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SUSPENSE OVER NEW ENERGY AGREEMENT IN EUROPE

The political manoeuvrings over a new climate and energy agreement are in full motion. All signs point to a stricter protocol, which is welcomed by the ROCKWOOL Group.

The table has been set for political suspense this autumn when the 28 member nations of the EU are going to negotiate a new climate and energy agreement for 2020 to 2030. This is an area that has usually entailed great disagreement between member nations. While Denmark is advocating increased requirements and binding targets for the climate and energy pact, countries like Poland are very concerned about how this will affect their economy and industry.



Energy security in Europe

The new climate and energy agreement is to build on the 2020 goal setting framework from 2007. At that time, heads of state and government finally agreed that the EU will reduce its emission of greenhouse gasses 20% by 2020, improve energy efficiency by 20% and promote the use of renewable energy sources so that they account for 20% of the EU’s energy composition. Now, it’s all about the period from 2020 to 2030 and, once again, the negotiations are expected to encounter rough seas.

“Lately, however, there has been a change in attitude among the sceptics, which may help to speed up the EU’s energy ambitions,” Claus Bugge Garn explains. As public affairs manager in the ROCKWOOL Group, he follows the developments closely.

The cause for these new political trends is first and foremost to be found in the conflict between Russia and Ukraine, which has suddenly brought energy security in Europe to the top of the agenda. Today, Europe is very much dependent on imported resources – for instance Russian gas - with more than half of the EU’s energy consumption being sustained from outside. That amount is expected to rise if no deliberate action is taken to pull in the other direction.

The EU should get cracking

The discussion about the new EU climate and energy agreement was jump-started at the beginning of the year when the European Commission – led by the Danish Commissioner for Climate Action, Connie Hedegaard – presented what was being called the world’s strictest climate plan. It included, among other things, a proposal to reduce the emission of greenhouse gasses by 40% and increase the share of renewable energy by at least 27% towards 2030.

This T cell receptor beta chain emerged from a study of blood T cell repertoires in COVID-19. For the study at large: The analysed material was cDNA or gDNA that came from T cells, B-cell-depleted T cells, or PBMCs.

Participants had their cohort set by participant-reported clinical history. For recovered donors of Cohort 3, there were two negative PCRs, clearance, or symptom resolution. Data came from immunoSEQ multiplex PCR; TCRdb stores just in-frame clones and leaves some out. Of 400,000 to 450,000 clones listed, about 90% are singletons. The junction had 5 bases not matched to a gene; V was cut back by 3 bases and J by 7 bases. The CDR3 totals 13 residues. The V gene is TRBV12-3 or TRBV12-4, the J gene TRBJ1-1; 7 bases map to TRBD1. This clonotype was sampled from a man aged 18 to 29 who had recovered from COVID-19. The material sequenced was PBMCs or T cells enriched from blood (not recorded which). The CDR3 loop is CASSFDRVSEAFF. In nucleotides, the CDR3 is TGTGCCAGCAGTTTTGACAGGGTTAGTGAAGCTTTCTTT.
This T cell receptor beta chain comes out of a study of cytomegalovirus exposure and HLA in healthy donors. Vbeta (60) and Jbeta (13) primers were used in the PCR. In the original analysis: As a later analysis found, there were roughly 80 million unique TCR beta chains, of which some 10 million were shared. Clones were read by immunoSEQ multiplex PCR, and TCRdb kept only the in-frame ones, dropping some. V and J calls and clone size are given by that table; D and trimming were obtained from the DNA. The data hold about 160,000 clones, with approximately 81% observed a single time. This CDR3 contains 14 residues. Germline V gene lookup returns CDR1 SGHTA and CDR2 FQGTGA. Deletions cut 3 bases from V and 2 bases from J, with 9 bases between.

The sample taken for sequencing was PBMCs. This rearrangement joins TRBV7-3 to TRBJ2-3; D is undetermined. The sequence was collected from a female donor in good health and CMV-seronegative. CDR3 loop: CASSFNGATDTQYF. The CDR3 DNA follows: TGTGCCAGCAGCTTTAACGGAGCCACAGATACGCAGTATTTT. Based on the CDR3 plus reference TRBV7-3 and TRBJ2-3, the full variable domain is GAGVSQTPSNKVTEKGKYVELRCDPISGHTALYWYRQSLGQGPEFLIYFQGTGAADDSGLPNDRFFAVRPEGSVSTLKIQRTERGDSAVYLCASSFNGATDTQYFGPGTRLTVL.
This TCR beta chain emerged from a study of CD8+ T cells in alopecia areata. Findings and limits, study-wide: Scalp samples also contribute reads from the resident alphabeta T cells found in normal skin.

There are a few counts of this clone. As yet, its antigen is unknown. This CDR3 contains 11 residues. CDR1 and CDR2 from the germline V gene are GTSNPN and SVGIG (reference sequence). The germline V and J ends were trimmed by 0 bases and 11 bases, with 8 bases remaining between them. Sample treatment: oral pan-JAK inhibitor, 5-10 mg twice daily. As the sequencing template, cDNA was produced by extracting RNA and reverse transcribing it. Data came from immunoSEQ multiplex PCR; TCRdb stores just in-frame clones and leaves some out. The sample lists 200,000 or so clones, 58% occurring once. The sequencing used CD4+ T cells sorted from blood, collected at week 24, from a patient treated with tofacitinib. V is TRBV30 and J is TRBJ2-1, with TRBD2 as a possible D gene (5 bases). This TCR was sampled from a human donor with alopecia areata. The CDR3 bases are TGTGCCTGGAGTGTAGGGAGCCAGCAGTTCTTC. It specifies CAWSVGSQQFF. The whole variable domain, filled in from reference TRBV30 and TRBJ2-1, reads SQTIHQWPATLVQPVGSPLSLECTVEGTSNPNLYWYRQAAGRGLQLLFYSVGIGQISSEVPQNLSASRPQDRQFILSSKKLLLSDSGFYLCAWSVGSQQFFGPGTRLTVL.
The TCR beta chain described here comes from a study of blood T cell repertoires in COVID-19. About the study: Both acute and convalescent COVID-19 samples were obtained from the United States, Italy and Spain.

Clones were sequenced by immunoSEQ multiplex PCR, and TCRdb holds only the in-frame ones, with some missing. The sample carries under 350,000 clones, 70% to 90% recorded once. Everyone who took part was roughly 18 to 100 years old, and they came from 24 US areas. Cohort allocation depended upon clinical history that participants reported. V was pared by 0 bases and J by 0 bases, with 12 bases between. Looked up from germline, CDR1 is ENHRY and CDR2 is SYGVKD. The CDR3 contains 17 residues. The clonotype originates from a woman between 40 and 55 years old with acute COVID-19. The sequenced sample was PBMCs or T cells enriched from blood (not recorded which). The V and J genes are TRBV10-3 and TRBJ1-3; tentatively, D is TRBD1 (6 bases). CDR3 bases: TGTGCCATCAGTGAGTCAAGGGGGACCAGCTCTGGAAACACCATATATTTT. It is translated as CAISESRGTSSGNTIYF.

The Commission also stressed the need for increased energy efficiency in the EU, but would not lay down concrete targets, preferring to wait for an evaluation of the new plan, which is currently being compiled. This involves the 28 member nations submitting a status report of their plans and activities towards 2020 – which will provide the basis for new energy targets.

“This is a stance that we support in the ROCKWOOL Group. We believe that thorough analysis will result in a better agreement than if they try to rush it through,” Claus Bugge Garn says and continues:

“For our part, we’d like to offer an unmistakable call for the EU to be ambitious and consider the long term when it comes to climate and energy. In the EU, we actually already have the technologies that can play a part in reducing our dependence on imported energy while, at the same time, helping the climate, the economy and job creation. Not least when it comes to improving the energy efficiency of buildings where insulation, quite naturally, plays a vital central role. So EU, it is just a matter of getting cracking and shaping up,” Claus Bugge concludes.


ENERGY RENOVATION OFFERS TREMENDOUS SCOPE FOR THE EU

As a homeowner, there is potentially a lot of money to be saved by insulating your house and reducing energy consumption. But these savings are not just about the individual homeowner. If the EU truly wants to ensure substantial improvement within the climate and energy arena, one important key lies in making energy and CO reductions through the renovation of existing buildings. Claus Bugge Garn, public affairs manager in the ROCKWOOL Group, explains:

“Buildings today are responsible for 40% of the total EU energy consumption and are, as such, one of the biggest energy drains and climate offenders we have. There are about 200 million buildings in the EU and the majority of them do not live up to modern construction standards. In comparison, less than 2 million buildings are constructed every year. While it is, of course, great that they are being built in accordance with new stricter energy requirements, that does not change the fact that the biggest potential energy savings are to be found in existing buildings.”



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